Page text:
The Daily Journal from Fergus Falls, Minnesota on April 17, 1974 · Page 1
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The Daily Journal from Fergus Falls, Minnesota · Page 1

Fergus Falls, Minnesota
Issue Date:
Wednesday, April 17, 1974
Page 1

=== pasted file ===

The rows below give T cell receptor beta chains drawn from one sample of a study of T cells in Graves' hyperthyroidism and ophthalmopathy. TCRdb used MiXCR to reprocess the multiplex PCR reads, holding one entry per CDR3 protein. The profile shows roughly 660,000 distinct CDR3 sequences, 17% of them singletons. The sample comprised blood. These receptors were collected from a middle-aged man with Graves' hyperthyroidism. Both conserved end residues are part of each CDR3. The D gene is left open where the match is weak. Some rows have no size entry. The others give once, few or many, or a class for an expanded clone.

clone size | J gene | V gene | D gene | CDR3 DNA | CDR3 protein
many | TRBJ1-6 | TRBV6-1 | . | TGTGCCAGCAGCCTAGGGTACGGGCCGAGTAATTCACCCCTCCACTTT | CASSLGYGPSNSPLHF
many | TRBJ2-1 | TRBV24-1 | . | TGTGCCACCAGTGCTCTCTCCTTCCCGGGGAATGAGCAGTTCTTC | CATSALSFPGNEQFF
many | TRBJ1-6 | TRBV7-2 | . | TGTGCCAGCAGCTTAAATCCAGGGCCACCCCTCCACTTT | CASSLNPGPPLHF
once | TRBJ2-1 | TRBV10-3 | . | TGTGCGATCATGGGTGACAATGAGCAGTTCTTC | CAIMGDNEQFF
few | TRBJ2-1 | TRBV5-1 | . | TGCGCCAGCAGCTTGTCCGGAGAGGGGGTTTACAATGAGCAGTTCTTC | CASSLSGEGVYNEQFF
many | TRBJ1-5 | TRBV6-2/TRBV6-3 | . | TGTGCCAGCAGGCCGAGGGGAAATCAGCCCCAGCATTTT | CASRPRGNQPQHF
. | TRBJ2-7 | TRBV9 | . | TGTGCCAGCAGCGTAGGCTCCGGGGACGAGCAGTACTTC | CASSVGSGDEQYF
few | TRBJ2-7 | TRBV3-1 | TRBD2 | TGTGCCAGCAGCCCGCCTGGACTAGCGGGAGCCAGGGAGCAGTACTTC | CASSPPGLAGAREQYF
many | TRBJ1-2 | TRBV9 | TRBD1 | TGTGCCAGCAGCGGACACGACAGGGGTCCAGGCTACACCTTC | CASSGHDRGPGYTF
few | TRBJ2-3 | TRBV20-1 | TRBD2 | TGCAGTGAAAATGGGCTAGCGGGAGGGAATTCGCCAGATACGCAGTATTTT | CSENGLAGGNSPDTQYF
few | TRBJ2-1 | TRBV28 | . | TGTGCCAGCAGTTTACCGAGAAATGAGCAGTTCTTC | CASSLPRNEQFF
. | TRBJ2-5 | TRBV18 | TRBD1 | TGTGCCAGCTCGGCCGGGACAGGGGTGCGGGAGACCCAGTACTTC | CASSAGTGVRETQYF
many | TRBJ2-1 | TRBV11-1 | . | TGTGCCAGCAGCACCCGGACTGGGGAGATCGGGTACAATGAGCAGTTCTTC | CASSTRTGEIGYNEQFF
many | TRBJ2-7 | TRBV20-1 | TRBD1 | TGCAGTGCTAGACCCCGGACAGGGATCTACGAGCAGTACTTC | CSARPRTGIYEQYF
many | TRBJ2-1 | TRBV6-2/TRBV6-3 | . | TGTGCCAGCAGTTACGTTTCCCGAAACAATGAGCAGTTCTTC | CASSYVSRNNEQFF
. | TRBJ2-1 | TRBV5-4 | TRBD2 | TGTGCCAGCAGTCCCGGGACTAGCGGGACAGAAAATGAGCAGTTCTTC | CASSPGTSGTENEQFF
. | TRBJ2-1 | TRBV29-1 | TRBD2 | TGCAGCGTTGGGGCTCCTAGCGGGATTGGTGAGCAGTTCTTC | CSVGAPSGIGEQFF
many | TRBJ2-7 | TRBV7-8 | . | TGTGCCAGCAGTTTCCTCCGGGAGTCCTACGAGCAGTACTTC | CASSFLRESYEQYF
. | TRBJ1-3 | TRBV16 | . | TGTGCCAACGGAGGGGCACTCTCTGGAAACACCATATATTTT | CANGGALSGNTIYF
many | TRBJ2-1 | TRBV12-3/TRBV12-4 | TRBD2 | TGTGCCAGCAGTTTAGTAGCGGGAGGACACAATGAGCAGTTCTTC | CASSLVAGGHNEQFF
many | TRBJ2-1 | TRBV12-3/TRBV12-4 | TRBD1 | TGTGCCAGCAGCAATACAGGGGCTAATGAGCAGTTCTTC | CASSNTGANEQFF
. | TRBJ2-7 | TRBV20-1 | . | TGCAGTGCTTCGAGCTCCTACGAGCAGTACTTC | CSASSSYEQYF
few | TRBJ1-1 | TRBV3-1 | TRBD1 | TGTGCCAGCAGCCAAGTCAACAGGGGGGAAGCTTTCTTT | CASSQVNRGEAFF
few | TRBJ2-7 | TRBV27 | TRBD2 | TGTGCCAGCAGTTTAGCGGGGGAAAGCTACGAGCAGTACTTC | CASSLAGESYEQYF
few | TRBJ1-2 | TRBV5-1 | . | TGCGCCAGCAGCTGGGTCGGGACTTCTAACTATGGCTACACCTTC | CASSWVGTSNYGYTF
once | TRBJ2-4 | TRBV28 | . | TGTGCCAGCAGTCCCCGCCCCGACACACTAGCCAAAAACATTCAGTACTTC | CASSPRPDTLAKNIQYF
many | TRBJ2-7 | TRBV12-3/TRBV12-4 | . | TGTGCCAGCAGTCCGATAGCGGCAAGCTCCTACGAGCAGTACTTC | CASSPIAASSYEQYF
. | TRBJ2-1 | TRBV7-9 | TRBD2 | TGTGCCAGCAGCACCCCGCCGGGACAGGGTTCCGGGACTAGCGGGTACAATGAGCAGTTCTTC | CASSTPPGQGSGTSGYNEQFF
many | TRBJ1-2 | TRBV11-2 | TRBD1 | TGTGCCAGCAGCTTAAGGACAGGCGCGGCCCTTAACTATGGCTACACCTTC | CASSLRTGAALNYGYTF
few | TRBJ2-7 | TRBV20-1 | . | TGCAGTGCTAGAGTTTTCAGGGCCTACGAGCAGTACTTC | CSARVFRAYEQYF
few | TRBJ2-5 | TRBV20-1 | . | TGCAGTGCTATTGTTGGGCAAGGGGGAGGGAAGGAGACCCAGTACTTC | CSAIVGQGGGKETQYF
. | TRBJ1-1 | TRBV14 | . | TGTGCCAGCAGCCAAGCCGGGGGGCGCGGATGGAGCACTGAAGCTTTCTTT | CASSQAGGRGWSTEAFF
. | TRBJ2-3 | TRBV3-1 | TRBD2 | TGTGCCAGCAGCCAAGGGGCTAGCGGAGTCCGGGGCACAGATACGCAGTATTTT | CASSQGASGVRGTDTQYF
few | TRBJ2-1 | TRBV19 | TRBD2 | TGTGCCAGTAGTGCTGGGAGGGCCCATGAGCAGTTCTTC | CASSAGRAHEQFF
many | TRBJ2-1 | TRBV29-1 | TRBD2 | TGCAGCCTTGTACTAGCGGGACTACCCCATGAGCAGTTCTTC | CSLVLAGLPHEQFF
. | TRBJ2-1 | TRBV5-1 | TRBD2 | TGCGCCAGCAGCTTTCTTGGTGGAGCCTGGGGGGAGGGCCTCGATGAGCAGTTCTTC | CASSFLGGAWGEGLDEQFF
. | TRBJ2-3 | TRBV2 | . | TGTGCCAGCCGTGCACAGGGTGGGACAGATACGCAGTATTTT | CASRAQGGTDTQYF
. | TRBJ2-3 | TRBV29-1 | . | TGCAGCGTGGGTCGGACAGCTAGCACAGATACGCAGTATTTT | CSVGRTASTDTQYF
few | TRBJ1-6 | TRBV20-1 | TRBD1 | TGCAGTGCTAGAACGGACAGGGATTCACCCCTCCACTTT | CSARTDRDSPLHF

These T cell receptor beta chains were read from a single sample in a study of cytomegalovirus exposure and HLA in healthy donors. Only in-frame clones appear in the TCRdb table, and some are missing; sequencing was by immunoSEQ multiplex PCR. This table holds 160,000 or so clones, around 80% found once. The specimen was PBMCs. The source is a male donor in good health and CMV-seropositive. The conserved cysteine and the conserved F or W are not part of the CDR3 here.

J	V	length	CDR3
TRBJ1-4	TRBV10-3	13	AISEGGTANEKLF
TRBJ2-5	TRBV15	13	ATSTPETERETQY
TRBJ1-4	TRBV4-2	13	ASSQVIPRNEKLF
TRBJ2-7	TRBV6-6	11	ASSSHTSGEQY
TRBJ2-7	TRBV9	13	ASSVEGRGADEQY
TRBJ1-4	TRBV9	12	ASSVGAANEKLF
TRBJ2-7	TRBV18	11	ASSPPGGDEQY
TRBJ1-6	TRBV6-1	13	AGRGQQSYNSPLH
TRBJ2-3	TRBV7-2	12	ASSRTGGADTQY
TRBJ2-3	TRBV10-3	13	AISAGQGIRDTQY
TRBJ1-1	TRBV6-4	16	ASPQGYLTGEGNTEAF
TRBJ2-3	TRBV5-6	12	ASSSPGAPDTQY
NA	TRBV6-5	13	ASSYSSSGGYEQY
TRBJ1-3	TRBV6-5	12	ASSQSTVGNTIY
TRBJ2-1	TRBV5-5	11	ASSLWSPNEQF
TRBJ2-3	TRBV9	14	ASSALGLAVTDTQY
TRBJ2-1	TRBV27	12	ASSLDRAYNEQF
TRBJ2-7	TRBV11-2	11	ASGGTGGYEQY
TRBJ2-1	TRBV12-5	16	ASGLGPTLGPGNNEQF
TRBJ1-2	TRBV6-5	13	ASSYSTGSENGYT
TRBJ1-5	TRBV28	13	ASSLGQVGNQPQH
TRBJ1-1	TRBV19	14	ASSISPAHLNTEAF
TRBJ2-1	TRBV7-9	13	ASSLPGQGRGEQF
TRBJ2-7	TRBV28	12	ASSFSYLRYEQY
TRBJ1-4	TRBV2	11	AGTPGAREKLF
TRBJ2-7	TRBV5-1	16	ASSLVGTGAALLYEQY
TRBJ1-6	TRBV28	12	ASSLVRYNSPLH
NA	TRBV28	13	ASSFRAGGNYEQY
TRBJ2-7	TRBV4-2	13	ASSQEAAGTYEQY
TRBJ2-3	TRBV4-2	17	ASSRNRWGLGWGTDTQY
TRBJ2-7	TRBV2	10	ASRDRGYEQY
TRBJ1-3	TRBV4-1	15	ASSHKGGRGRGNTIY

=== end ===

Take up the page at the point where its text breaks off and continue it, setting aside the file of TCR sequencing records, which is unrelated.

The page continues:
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Custer defendant testimony given RACING MEMENTOS — Nicholson and his wife, Connie, are quickly accumulating trophies and remembrances of races their horses have been in. (Journal pholos by Bill Bank) *The doctor Continued from pa again after work to take up where lie left off. It's a fuller day than he would like to put in but until he can make his operation a bit larger, he's forced to do almost all the work himself. Good N Tension could help him expand sooner than he might have hoped. She's currently vying for positions in the Sun County Futurity in New Mexico May 5; the Rainbow Futurity in August; and the super bowl of the futurities, the All-American, in September. Winning that one means more than just prestige. The No. 1 horse will claim for its master a purse somewhere near $340,000, less 10 per cent each for the trainer and the jockey. Good N Tension's trainer, Bubba Cascio is considered the third best trainer in the country and Terry I jpham, her jockey, is the third leading quarter horse jockey in the country. Nicholson doesn't like to look ahead too far, but he is considering entering Good N Tension in the derbies next year if things work out right. "We'll just have to see if she has enough bottom for the longer races," he said. SIOUX FAUS, S.D. (AP) Defense witness Vine Deloria, Jr., testified on behalf of five C'ustcr defendants Tuesday and said that, in his opinion, "the Sioux Nation still owns the Black Hills." Deloria's testimony came at a hearing on pretrial motions seeking dismissal of charges against persons indicted for a Feb.6,1973, disturbance at the Custer County Courthouse. The hearings were expected to continue today as the defense presents its arguments on a motion to suppress evidence it claims was secured from an unconstitutional lineup. Over 20 persons'have been indicted for their alleged roles in the disturbance which began when protestors demanded that the charge against a white man accused of killing an Indian be changed from.manslaughter to murder. Deloria said jurisdiction of the Black Hills "lies midway between the federal government and the Sioux nation. It does not lie with South Dakota." The defense is attempting to have the charges dismissed on the grounds that Custer is part of the Sioux Nation, and is therefore not under South Dakota's jurisdiction. Deloria, a lawyer, teacher, lecturer and author known for his book "Custer Died For Your Sins", told the court that his legal specialty is the study of Indian-U.S. treaties, a field he called "extremely complicated." Karlier Tuesday, Dr. Bruce Sales, director of the Law-Psy- chology Training Program at the University of Nebraska, testified on another. defense motion seeking dismissal on the grounds of pretrial prejudice. Sales said the questions asked prospective members of the Custer County Grand jury were inadequate to bring out latent prejudice against Indians. He said the feeling of latent bias might not necessarily be drawn out because the prospective jurors were questioned in a group. "Jurors should be individually questioned if you wish to efficiently elicit the latent feelings of bias," said Sales. Custer County Sheriff Ernest Pep in also took the witness stand Tuesday and was questioned at length by defense attorney Reber Boult as to Pepin's activities Feb. 7, 1973, when several Custer defendants were arrested. Pepin testified that he was primarily concerned with transfering prisoners from the identification proceedings to the courtroom. Pepin said he did not witness any lineups on Feb. 7. The hearings were scheduled to conclude today. Circuit Court Judge Joseph Bottum has said he will not rule on any of the three defense motions until he has heard testimony on all three. And Bottum said he may not make his decision until he returns to Custer. The defendants in the trial are David Hill, 30, Salt I,ake Fergis Falls (Mi.) lonrnal Wed., April 17. 1974 "|4 City, Utah; Mrs. Delala Beane, Pine Ridge; Sarah Bad Heart Bull, Rapid City; Robert High Eagle, Wakpala, and Kenneth Dahl, Rapid City. oooooooooooooc 3M contr/buf/on policy revealed MINNEAPOLIS, Minn. (AP) — The Minnesota Mining & Manufacturing Co. (3M), stung last year for an illegal $30,000 donation to President Nixon's reelection campaign, is considering a strict policy to prevent future illegal donations. The policy, approved by the 3M board, is on a proxy statement for the annual shareholder' meeting May 14. The statement says the board "has adopted a formal policy explicitly providing that any officer, manager, or employe who fails to follow a standard of strict compliance with all federal and state political contribution laws is subject to appropriate disciplinary action." A 3M spokesman'said "appropriate disciplinary action" could include dismissal. The company and Harry Heltzer, chairman, pleaded guilty in October to illegally donating $30,000 of 3M money to the Committee for the Re Election of the President (CRP). According to the proxy statement, the board's audit committee has been given responsibility for monitoring compliance with political contribution laws. "The committee is directed to utilize the services of the company's independent certified pubjic accountants, the in- ternal auditing staff and the office of general counsel," the statement said. It said the committee should consider obtaining "annual written assurances of compliance from the company's executive group," and "audit of certain expense accounts," and an "audit of certain professional and consulting fees." The statement noted that directors have decided against taking action against persons responsible for the $30,000 donation. Three stockholders had demanded that 3M act against those responsible to recover damages to the firm resulting from the gift. ATTENTION ELKS Saturday, April 20 Serving Chicken and Corn on the Cob Supper in the Ballroom $ _ for 1 first 1 120 The corn is from the Alvin Miller Farms and donated by Alvin Miller) DANCE Music by ALBERT MIKESH booooooooooooo POTENTIAL WINNERS — Nicholson has several horses at his ranch near Dalton including two yearlings. Trial dismissal opinions issued ST. PAUL, Minn. (AP) - A federal judge pondering dismissal ot all or some charges in a major case involving the American Indian Movement (AIM) posed key questions to lawyers Tuesday. Judge Fred Nichol of U.S. District Court asked prosecuting attorneys whether they could show a roadblock phone at the Wounded Knee occupation was used as intended, to aid in negotiations. Defense attorneys were asked if there was proof any phone calls between Indians in the village and their attorneys elsewhere were monitored by the FBI. In both cases, the answer was no. Nichol is to hand down his decision today on a defense motion claiming an illegal govern*Army Continual from page 1 tial to life in prison at hard labor on March 31, 1971. Nixon ordered Calley released from the stockade April 1, 1971. and said he should be confined to his quarters pending review of his case. The 30-year-old Army lieutenant lived in those bachelor quarters under minimum security until a federal judge ordered him released on $1,000 bond last Feb. 27. Galley's life term was reduced to 20 years by I.t. Gen. Albert 0. Connor, then commander of the Third Army. Aug. 20, 1971. Both the U.S. Court of Military Appeals and the Army Court of Military Review upheld the conviction and sentence for premeditated murder of at least 22 Vietnamese civilians during a sweep through the My Lai hamlet March 16, 1968. Calley was the only military man convicted by court-martial out of 25 officers and enlisted men who were charged with offenses ranging from murder to covering up the My Iji incident. ment wiretap and other "misconduct" such as not furnishing promptly some file material helpful to the defense. Lawyers for AIM leaders Russell Means and Dennis Banks seek dismissal of charges including burglary, theft, firearms violations, assault and conspiracy. They are accused of playing leading role in (lie 71-day armed occupation last year of Wounded Knee. S.D., a Pine Ridge Indian Reservation village. Chief counsel for the two sides made the main speeches during four hours of arguments before Nichol Tuesday. William Kunstler of New- York, attorney for numerous activist causes the past 13 years, argued the Wounded Knee case was cast in the mold of such decisions as the Pentagon Papers and Watergate. In i\ plea to the Sioux Falls. S.D., judge, he said. "We are n country struggling on the road back to decency. a country we can be proud of. Judge, bring us home You can do it." He added: "As much as jou might like to push the cup aside, you cannot do il. Wo have come to a crucial point." Asst. U.S. Ally. R.n Hurd. in his early 30s and junior to Kunstler by more than '20 v ears, said he'd never had an experience with a "political trial" before. Hurd claimed the defense had tried to make it a political trial "by saying this is a case of the Indian people." "But. he added, •'let's not lose the perspective as to what the law is and what the law demands." Hurd said the elected reservation Tribal Council, residents of Wounded Knee ousted from their homes by the occupying force and owners of the Trading Post all had rights, too. He told the court. "This is not a case of the United States versus the American Indian but the United States versus Banks and Means." Hurd has said the government will appeal any dismissal. Justice Department attorney Earl Kaplan told Nichol he wanted to set the record straight on a department paper (hat came to light Monday. The so-called "white paper" as it was referred to by lawyers and the judge, was written by Edmund Kitch, an assistant attorney general. Kaplan said it was a speculative paper on how insurgent Indians may have rationalized. Among other things, il stated: "A seizure of the Bureau of Indian Affairs iBIA) Building in Pine Ridge. S.D., could bo justified as the seizure in Washington. D.C., could not, as a forceful exercise of Indian self-determination of Indian territory." Kaplan said Kitch had explained Ihe paper was an effort to tell why the attack by AIM led Indians might have centered on the BIA Building at Pine Kidge. Added Kaplan: "He said this was not the department's view, nor did it constitute an agreement. What he was attempting to do was to describe a course of criminal conduct and how it cmiM be avoided in the future." The BIA Building in Pine Rids;e was guarded by U.S. marshals m February 1973 when the government thought Indians might attempt to take it bv force. Real estate broker's license suspended ST. PAUL. Minn. i.-\Pi State Securities t'oinmissioner Kdv.ard DrisooU has suspended the real estate broker's license of William W. 1 .arson. Hush City, for six months. Driscoll said an audit disclosed that I .arson had overdrawn funds in a trust account. Broker trust accounts are used mainly for the deposit of funds prior to sale cr purchase of real estate. Driscoll said Minnesota law prohibits brokers from using such accounts for personal or business purposes. OPEN THURSDAYS TO 9:00 P.M. Satisfaction Guaranteed • Replacement or Money Refunded AFTER EASTER SALE PRICES GOOD THRU SATURDAY, APRIL20 Chic Tablet/Envelopes . . . They're called 'Lovenotes'. You can express yourself in lour delectable designs. •50 sheets to each tablet. 20 matching envelopes. 8 2,or88' Reg. S9t ea. WOOLWORTH'S 100% ACRYLIC CRESLAN KNITTING YARN ... „. 4-OUNCE4-PLY SKEIN VS& REG.97C! CAPRI FOAMING BATH OIL FREE SAMPLE! Clairol" herbal essence CREME RINSE REG. $1.17! 93 LIMIT SIX 88 y s •?,'•* Easy care . . . Washable . . . Color ' F >' Fast . . . Moth Proof! TOWEL RIOT LIMIT2 4 sweet smelling fragrances: Pink Floral, Green Pine, Golden Gardenia and Orchid Narcissus. when you buy Clairol* herbal essence shampoo We have it in stock! L1MIT2! STYLE HAIR SPRAY In 2 Holding Powers 13-OUNCECANS 96 Original water soluble hair spray. Super or regular hold. 13 01. TO WE US BEACH ;-. v TOWELS Many, many assorted colors, floral prints, and other prints. LYSOL TOILET BOWL CLEANER 24-FLU1DOUNCESIZE REG.69C! 9o LIMIT4 GLADIOLI BULBS RAINBOW MIXTURE PACKAGE OF 10 BULBS 88' LIMIT3 Guaranteed, northern grown, finest quality first size bulbs. Fresh new crop. Grown from our vigorous stock. 260 Petal-Soft Cosmetic Puffs REG.57C! 33 LIMITS Ge.Mle (or lender \Kn. Many uiet. Sofr, absorbent rayon ipun puffs. Keep plenty on hand. Savel FLY 'EM KITS TESTORS-CAS POWERED PLANE $ 7 99 Choice of Japanese Zero, P-S1 Mustang, P-40 Warhawk, Messerschmitl tw. Includes plane, battery, fuel, wrench, string, funnel, directions.